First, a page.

GMO-free is a term to use with caution, advises Myrdal Miller. “There are common foods, like cheese made with rennet that combines from recombinant DNA technology, that make this claim troublesome for restaurant operators. Even if the milk for the cheese is organic milk, the cheese still contains an ingredient (rennet) that is a GMO.

“Congress passed a mandatory nationwide GMO labeling law last June, which will help provide some clarity in the marketplace, but this is a complex issue that requires legal, marketing, and communications expertise.”

Healthy: According to the FDA — which is in the process of redefining this term — “healthy” indicates an item is low in fat and saturated fat, and contains limited amounts of cholesterol and sodium. An item designated as being healthy must provide significant amounts of important nutrients such as vitamin A, vitamin C, calcium,  iron, protein and fiber.

Light or Lite: Basically, the terms “light” or “lite” indicate that the menu item is low in fat, calories or sodium. For foodservice operators the use of the term “lighter fare” also can indicate smaller portions (by at least a 50 percent reduction of the original portion) as long as it is properly defined as such.

Low calorie: According to the FDA, meals and main dishes labeled as being “low calorie” cannot contain more than 120 calories per 100 grams, or a portion size of about 3.5 ounces

Low fat: A menu item designated as being “low fat” must contain less than 3 grams of fat per 100 grams, and not more than 30 percent of calories from fat.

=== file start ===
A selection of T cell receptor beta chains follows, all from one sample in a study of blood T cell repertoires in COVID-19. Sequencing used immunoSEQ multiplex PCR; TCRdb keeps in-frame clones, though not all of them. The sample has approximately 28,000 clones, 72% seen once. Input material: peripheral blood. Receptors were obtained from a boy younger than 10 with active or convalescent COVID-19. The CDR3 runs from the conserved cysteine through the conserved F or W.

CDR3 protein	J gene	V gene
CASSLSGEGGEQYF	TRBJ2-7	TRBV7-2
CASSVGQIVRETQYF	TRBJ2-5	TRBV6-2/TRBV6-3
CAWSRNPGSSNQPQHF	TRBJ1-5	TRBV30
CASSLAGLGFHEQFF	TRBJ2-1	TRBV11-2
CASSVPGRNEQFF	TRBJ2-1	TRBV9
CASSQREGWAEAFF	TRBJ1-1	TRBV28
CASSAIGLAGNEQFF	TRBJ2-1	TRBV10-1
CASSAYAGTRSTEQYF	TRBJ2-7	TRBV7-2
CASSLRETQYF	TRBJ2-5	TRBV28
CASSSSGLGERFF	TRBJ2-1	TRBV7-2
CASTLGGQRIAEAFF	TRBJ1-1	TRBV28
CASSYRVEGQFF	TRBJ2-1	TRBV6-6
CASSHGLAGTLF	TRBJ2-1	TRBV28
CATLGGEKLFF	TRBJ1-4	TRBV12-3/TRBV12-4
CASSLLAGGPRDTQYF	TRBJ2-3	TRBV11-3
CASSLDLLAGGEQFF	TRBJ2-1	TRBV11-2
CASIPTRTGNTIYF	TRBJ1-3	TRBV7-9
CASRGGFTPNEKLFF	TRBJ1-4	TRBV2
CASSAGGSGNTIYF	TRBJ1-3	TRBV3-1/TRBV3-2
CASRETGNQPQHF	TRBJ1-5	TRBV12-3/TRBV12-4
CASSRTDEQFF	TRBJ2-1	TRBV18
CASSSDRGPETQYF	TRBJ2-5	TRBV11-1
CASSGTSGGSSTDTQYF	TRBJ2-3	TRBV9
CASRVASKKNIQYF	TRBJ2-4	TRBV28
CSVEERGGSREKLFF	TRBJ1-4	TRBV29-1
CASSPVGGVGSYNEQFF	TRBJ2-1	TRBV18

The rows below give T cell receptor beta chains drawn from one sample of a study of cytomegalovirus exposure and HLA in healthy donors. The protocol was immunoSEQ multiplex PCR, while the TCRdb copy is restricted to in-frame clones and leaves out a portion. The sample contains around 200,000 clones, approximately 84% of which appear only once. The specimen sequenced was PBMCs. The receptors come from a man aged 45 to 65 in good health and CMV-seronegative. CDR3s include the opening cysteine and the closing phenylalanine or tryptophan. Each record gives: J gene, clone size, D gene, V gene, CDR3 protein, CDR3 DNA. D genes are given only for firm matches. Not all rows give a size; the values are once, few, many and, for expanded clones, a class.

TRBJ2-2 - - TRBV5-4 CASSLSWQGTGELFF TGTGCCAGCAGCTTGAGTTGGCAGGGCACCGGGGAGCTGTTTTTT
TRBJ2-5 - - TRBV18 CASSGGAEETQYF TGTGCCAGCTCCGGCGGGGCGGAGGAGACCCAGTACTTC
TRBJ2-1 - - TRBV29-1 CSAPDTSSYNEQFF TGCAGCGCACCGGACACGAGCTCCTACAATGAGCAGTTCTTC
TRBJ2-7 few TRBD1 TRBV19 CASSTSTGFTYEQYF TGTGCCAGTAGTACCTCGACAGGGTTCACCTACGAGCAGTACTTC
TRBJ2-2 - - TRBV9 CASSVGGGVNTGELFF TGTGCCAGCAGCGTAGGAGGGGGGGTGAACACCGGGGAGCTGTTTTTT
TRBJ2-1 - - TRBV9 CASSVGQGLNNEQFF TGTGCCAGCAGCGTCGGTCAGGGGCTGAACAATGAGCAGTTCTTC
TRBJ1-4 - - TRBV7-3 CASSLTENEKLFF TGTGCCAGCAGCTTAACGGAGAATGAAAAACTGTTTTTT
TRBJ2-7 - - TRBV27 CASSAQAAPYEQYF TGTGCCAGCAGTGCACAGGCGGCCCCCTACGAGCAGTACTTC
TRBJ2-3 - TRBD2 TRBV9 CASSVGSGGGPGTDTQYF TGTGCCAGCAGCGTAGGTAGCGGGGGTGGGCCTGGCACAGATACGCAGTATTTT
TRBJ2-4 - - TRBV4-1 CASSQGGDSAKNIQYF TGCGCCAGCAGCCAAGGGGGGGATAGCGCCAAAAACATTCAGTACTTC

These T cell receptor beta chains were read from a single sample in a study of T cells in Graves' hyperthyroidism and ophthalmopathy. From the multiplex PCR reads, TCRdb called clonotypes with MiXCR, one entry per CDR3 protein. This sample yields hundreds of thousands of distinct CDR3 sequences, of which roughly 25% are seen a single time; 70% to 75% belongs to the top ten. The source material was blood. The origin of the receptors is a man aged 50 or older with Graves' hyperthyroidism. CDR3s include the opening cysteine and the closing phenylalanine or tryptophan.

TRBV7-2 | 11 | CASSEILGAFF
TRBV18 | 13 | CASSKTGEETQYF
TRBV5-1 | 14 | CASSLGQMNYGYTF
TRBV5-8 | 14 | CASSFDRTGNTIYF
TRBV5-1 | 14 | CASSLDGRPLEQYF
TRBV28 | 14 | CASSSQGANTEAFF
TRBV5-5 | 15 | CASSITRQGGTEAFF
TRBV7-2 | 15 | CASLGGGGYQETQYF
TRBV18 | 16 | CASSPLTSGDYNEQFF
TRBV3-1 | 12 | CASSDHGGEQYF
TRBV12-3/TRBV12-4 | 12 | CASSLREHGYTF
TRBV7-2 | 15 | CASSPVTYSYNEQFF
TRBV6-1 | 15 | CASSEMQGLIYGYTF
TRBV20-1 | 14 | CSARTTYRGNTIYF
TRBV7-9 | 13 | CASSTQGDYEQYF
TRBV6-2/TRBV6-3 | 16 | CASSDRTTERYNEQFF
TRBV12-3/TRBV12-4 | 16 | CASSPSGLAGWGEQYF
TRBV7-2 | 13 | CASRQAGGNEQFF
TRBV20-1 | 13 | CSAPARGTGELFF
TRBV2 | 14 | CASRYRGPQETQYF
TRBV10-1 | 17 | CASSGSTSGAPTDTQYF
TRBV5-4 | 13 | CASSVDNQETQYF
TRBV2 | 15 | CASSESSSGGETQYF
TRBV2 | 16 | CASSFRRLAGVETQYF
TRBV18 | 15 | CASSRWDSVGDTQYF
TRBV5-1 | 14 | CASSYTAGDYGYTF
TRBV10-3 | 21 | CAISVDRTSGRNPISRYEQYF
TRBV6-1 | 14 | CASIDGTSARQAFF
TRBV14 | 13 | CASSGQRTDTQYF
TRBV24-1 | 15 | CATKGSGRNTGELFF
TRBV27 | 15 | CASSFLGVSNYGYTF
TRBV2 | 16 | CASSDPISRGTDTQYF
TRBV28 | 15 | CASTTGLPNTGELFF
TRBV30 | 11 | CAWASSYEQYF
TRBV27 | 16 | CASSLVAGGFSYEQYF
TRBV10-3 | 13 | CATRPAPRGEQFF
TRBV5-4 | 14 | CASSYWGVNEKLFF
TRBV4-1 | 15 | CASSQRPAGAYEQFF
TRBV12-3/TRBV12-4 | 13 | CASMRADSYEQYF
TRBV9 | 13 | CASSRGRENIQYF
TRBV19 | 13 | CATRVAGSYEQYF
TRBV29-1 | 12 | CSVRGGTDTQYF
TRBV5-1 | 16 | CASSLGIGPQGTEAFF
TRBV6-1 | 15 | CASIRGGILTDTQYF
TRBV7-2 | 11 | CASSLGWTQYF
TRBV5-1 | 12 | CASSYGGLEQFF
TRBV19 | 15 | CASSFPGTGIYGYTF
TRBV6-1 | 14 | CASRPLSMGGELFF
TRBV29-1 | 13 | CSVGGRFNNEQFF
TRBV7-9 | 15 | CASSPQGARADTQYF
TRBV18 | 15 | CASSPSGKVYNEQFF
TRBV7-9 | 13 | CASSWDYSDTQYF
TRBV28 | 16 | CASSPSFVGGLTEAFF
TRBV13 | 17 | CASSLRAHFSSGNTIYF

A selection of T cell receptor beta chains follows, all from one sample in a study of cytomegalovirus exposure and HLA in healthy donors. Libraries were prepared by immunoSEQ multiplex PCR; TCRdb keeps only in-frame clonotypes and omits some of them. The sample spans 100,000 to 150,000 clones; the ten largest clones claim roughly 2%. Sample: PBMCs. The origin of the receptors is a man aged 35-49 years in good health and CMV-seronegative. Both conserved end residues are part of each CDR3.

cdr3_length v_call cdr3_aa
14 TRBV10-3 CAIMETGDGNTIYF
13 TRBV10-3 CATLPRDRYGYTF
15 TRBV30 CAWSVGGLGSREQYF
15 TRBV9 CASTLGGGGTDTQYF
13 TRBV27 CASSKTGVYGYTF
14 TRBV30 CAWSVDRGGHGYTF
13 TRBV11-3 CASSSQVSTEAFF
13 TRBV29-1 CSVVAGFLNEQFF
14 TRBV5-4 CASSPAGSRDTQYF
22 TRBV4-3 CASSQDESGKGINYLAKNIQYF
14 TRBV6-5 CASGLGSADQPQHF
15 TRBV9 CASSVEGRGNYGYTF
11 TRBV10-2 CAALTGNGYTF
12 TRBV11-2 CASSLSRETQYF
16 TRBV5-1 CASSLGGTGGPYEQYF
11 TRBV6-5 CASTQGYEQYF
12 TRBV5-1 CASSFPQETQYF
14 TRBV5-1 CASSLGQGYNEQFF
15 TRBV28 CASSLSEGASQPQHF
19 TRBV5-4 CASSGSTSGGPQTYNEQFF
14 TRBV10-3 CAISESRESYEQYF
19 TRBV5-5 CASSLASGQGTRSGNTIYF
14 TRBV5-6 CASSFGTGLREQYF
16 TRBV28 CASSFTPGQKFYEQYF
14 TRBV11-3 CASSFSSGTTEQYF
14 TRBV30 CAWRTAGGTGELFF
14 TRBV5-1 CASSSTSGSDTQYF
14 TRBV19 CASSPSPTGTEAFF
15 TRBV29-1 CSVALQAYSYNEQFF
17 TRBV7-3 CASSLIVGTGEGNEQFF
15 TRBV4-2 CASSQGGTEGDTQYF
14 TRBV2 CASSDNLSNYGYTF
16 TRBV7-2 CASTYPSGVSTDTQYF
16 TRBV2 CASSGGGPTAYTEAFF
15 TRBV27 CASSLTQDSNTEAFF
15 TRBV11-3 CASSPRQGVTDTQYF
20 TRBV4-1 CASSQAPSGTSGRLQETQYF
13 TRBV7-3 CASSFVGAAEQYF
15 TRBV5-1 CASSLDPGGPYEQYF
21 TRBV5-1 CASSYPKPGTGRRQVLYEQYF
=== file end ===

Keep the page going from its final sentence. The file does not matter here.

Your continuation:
Low sodium: Items designated as being “low sodium” cannot contain more than 140 milligrams of sodium per 100 grams.

Natural: The FDA has not developed an official definition for use of the term “natural” or its derivatives on labels or menus, Newhard says. However, it has not pushed back with regard to the use of the term if the food item in question does not contain added color, artificial flavors or synthetic substances. The USDA allows the term "natural" to be used in meat and poultry labeling on products that contain no artificial ingredients or added color, and are only minimally processed. “The FDA is currently evaluating more than 7,300 comments about how the term 'natural' should be defined,” says Myrdal Miller.

Organic: According to the USDA, organic meat, poultry, eggs and dairy products come from animals that have been treated with no antibiotics or growth hormones. Organic fruits and vegetables are raised without using most conventional pesticides, fertilizers made with synthetic ingredients, bioengineering or ionizing radiation. The USDA provides for four levels of organic claims: “100 Percent Organic” — a product that is completely organic or made of only organic ingredients; “Organic” — a product made with at least 95 percent certified organic ingredients; “Made with Organic Ingredients” — a product made with at least 70 percent certified organic ingredients; and specific ingredient listings — may be listed in the ingredient statement of products containing less than 70 percent organic contents.

Sustainable: According to the USDA, the term sustainable agriculture means, among other things, an integrated system of plant and animal production practices having a site-specific application that will over time: satisfy human food and fiber needs; enhance environmental quality and the natural resource base upon which the agricultural economy depends; make the most efficient use of nonrenewable resources and on-farm resources; sustain the economic viability of farm operations; and enhance the quality of life for farmers and society as a whole.

As we look into the future, chefs and restaurateurs should expect to encounter even more health-related terms and claims, experts say. “As we continue to discover the health benefits of nutrients and phytonutrients, as well as the presence of increasingly common allergens, we will likely see an increase in food labeling regarding what is in and not in the foods we eat,” Newhard says.